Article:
1 See Fla. Stat. §27.52(1)(a) for the procedure to be used for appointing the public defender.
2 See Fla. R. Crim. P. 3.131(a). The state’s burden in these situations is “a higher one than that of guilt to the exclusion of all reasonable doubt required for a criminal conviction.” Kirkland v. Fortune, 661 So. 2d 395 (Fla. 1st D.C.A. 1995). Even if this burden is met, the court can still, in its discretion, set a bond. State v. Arthur, 390 So. 2d 717 (Fla. 1980).
3 The Florida Supreme Court has granted review in both the Paul and Rix cases.
4 These factors include the nature and circumstances of the crime charged, the possible penalty, the weight of the evidence, the defendant’s ties to the community, prior criminal record, previous failure to appear, the danger posed to the community, and “any other facts the court considers relevant.”
5 2000 Fla. Laws Ch. 178 added §4(b) to Fla. Stat. §907.041. This section states, “No person charged with a dangerous crime shall be granted nonmonetary pretrial release at a first appearance hearing; however, the court shall retain the discretion to release an accused on electronic monitoring or on recognizance bond if the findings on the record of facts and circumstances warrant such a release.”
6 See Fla. R. Crim. P. 3.133(b)
7 “Probable cause to arrest exists when the totality of the facts and circumstances within the officer’s knowledge would cause a reasonable person to believe that an offense has been committed and that the defendant is the one who committed it.. . . The facts constituting probable cause need not meet the standard of conclusiveness and probability required of the circumstantial facts upon which a conviction must be based.” State v. Cortez, 705 So. 2d 676 (Fla. 3d D.C.A. 1998).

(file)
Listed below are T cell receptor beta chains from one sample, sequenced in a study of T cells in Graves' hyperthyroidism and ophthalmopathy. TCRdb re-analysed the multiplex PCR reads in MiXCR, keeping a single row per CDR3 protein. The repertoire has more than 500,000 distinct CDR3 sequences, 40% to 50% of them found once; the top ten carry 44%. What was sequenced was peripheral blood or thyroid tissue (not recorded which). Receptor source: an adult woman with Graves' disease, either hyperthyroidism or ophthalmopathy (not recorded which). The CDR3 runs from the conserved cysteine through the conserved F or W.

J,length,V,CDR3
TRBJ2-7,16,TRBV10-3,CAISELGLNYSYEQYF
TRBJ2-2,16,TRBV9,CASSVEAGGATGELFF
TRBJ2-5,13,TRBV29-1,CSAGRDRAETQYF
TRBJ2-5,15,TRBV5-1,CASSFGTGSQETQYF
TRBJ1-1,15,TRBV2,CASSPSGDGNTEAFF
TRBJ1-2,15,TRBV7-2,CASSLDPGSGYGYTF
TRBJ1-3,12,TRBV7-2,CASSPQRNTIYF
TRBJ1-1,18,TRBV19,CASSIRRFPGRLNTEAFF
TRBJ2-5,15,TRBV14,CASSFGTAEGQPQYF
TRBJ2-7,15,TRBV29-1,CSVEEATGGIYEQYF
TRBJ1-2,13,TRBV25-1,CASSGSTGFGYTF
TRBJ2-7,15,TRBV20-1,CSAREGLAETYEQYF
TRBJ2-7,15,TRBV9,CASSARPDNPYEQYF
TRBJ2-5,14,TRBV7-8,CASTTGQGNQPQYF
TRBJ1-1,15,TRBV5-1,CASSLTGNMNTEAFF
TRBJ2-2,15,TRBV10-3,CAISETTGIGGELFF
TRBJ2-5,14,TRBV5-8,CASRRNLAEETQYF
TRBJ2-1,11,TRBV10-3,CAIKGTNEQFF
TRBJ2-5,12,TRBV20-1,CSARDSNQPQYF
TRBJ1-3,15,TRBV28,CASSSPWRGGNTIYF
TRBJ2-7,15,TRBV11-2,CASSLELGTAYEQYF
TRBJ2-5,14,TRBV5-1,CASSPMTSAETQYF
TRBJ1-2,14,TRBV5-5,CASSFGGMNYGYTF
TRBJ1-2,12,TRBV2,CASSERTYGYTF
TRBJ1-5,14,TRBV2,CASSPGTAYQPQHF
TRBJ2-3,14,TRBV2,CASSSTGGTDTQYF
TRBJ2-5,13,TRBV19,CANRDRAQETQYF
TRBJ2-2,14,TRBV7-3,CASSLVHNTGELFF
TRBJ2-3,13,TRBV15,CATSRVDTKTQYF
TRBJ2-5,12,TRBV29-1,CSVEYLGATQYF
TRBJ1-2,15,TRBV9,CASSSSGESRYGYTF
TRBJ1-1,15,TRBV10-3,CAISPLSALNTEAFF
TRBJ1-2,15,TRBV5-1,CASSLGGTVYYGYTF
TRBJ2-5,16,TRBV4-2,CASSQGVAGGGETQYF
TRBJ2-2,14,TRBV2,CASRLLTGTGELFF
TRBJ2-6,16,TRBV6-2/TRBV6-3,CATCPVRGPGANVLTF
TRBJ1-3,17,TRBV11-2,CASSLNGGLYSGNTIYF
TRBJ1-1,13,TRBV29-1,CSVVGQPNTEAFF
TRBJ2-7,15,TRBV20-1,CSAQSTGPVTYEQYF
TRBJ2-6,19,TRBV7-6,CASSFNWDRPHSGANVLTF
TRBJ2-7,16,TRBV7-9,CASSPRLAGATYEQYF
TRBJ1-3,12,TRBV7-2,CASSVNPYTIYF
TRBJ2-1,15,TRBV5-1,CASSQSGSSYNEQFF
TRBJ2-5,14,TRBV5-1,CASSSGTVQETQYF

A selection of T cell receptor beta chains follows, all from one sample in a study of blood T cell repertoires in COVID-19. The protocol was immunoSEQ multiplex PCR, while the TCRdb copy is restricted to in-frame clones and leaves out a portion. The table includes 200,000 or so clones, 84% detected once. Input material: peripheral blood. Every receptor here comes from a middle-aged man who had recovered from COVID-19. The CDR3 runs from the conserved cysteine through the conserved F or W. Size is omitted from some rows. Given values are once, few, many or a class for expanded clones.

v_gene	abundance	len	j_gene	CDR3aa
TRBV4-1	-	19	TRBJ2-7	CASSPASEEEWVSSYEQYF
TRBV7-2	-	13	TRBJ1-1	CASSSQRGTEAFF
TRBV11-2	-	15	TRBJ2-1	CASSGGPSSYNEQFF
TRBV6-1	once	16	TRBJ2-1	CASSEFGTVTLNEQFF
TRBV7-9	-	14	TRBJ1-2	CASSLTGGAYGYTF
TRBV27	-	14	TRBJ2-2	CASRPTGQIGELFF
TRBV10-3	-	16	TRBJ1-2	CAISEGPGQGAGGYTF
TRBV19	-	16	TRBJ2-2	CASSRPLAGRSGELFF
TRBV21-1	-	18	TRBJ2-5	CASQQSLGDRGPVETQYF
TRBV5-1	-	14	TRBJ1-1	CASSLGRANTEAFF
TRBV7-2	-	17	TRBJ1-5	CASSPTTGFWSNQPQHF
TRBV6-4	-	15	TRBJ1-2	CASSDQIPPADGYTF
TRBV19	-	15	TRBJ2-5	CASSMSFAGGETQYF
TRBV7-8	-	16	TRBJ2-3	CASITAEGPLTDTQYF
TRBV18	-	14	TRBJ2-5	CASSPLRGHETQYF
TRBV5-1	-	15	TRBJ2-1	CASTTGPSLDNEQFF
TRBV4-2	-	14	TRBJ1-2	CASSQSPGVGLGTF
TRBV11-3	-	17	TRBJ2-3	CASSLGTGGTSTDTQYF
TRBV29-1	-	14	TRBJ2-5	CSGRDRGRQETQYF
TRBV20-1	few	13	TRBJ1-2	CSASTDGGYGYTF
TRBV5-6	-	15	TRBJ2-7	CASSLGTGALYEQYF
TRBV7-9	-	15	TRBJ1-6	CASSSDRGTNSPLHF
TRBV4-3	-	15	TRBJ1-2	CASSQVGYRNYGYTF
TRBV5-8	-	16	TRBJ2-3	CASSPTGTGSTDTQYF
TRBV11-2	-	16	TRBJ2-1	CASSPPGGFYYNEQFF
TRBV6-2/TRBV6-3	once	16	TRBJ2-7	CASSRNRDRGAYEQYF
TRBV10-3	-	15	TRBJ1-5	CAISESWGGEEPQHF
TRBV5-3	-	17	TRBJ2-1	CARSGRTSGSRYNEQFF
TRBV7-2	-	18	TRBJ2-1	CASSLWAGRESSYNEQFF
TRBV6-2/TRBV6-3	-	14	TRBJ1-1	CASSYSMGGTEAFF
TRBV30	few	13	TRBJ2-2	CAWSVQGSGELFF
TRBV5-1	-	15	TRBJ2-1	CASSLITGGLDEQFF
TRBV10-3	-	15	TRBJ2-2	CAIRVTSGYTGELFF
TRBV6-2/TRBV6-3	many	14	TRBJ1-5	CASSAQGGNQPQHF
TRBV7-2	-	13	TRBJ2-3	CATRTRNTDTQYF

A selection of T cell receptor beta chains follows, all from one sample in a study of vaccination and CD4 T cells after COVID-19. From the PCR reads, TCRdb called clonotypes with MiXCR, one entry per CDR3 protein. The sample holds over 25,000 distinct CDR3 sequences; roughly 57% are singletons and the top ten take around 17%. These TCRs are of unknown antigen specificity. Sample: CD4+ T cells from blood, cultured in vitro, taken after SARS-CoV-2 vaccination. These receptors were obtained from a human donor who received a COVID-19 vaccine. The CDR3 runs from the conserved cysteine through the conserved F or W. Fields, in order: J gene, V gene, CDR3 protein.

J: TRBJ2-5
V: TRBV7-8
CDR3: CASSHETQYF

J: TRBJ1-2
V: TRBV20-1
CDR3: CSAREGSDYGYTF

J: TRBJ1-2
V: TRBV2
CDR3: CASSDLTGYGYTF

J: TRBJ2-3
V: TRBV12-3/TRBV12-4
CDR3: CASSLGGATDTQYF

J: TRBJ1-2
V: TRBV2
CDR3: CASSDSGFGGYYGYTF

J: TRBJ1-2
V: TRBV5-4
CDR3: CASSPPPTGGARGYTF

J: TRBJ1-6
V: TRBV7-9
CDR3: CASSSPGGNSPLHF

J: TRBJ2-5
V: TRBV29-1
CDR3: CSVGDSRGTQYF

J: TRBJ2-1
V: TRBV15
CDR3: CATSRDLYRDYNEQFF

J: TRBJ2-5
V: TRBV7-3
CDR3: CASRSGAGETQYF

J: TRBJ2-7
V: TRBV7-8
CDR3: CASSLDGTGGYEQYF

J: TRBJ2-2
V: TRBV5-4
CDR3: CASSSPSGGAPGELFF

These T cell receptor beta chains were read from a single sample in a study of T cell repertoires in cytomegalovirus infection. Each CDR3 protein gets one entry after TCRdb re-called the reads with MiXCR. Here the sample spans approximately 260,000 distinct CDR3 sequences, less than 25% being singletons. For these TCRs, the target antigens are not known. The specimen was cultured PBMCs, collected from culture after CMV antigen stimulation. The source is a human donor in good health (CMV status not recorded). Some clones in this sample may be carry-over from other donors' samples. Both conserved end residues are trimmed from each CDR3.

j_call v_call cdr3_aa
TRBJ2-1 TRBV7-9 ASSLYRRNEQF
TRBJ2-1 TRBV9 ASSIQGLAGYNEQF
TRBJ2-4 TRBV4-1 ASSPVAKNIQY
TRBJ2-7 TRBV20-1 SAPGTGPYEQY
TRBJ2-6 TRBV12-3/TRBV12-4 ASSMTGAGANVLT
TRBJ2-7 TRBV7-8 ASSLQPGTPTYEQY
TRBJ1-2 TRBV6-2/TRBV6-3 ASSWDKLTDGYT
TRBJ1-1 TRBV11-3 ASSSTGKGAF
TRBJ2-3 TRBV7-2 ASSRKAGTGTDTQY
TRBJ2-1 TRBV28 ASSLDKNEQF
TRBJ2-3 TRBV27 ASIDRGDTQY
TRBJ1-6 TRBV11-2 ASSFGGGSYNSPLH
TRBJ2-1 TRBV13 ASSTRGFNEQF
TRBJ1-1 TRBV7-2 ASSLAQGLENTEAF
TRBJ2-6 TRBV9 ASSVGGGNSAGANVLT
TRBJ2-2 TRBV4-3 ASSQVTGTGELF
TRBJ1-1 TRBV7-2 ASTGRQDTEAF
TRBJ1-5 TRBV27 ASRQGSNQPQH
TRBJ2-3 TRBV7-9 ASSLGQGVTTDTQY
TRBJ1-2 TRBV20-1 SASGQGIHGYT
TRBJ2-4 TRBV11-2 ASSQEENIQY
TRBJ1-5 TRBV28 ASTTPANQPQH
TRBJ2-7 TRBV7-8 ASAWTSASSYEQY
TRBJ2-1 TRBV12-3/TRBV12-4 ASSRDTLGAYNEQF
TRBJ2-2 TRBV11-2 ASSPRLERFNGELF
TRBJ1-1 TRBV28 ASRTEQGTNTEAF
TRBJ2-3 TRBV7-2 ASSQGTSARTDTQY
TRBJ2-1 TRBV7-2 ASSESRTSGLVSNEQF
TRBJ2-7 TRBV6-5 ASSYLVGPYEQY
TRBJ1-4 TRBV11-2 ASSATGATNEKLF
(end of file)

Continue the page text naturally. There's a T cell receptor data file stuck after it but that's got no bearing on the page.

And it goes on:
8 It is interesting to note that the rule makes no provision for nolo contendre pleas.
9 See Fla. Stat. §812.014(3)(b) and(c) (1999); Fla. Stat. §316.193(2)(b) (1999).
10 Fla.Stat. §322.34(5) (1999).
11 In his study of first appearance court, Judge Grube came to the conclusion that these courts tended to shortcut advice given to defendants about the ramifications of pleas, that the colloquies were less thorough, and that defendants who suffered from physical and mental disabilities were often likely to plea at first appearance. Grube, Electronic Plea Taking at Florida’s Weekend First Appearance Hearings: Weekend Justice or Weakened Justice?, 21 Stetson L. Rev. 329 (1991). Since this article was written, the courts have made clear that, while first appearance court can be held via audiovisual hookup, a defendant’s attorney still had to be physically present alongside the defendant in order for a plea to be valid. Scott v. State, 618 So. 2d 1386 (Fla. 2d D.C.A. 1993). It is unclear whether this will have an effect on Judge Grube’s findings.
Mark F. Lewis has been an assistant state attorney for the 13th Judicial Circuit for 17 years. He received his B.A., cum laude, from the State University of New York at Stony Brook (1968), and his J.D., with honors, from the University of Florida (1976). Mr. Lewis served as chair of The Florida Bar Journal and News Editorial Board in 1991.
This column is submitted on behalf of the Criminal Law Section, Harvey J. Sepler, chair, and Randy E. Merrill, editor.